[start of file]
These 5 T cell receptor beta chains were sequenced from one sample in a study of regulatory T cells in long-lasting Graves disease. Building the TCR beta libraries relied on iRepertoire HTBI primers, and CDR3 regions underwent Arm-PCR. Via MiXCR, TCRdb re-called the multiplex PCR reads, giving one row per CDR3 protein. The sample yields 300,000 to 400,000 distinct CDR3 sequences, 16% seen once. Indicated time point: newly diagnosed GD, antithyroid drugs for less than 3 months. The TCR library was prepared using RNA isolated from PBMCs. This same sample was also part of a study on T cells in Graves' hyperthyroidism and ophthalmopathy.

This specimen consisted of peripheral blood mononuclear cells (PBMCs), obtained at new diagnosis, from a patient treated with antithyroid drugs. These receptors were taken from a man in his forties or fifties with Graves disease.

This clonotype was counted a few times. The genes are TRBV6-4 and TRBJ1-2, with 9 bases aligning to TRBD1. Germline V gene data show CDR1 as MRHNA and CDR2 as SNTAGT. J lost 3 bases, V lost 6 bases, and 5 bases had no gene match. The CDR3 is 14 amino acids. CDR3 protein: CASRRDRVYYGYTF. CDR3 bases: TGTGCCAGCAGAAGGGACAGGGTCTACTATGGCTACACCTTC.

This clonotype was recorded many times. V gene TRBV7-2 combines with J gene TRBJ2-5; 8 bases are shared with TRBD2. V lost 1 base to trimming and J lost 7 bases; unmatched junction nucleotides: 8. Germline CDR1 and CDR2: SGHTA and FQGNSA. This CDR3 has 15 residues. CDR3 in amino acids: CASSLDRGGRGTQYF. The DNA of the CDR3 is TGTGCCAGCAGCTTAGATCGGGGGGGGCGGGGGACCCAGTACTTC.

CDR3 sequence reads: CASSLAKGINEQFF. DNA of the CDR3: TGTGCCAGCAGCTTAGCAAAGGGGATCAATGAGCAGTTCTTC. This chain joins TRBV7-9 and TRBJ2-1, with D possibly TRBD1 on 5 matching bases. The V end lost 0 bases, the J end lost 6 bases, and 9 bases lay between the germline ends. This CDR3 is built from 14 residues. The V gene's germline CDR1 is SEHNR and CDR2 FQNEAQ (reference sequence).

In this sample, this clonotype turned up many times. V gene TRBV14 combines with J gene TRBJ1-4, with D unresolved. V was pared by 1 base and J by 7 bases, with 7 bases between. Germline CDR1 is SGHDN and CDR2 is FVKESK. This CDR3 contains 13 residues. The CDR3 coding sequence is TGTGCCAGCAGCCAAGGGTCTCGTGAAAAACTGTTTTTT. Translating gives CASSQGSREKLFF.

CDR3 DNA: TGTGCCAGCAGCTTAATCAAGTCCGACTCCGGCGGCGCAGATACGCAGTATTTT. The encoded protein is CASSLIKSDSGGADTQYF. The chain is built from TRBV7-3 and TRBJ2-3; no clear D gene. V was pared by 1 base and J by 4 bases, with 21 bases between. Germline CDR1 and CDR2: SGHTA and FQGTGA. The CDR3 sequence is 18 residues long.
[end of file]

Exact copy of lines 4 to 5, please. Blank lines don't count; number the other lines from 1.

This clonotype was recorded many times. V gene TRBV7-2 combines with J gene TRBJ2-5; 8 bases are shared with TRBD2. V lost 1 base to trimming and J lost 7 bases; unmatched junction nucleotides: 8. Germline CDR1 and CDR2: SGHTA and FQGNSA. This CDR3 has 15 residues. CDR3 in amino acids: CASSLDRGGRGTQYF. The DNA of the CDR3 is TGTGCCAGCAGCTTAGATCGGGGGGGGCGGGGGACCCAGTACTTC.

CDR3 sequence reads: CASSLAKGINEQFF. DNA of the CDR3: TGTGCCAGCAGCTTAGCAAAGGGGATCAATGAGCAGTTCTTC. This chain joins TRBV7-9 and TRBJ2-1, with D possibly TRBD1 on 5 matching bases. The V end lost 0 bases, the J end lost 6 bases, and 9 bases lay between the germline ends. This CDR3 is built from 14 residues. The V gene's germline CDR1 is SEHNR and CDR2 FQNEAQ (reference sequence).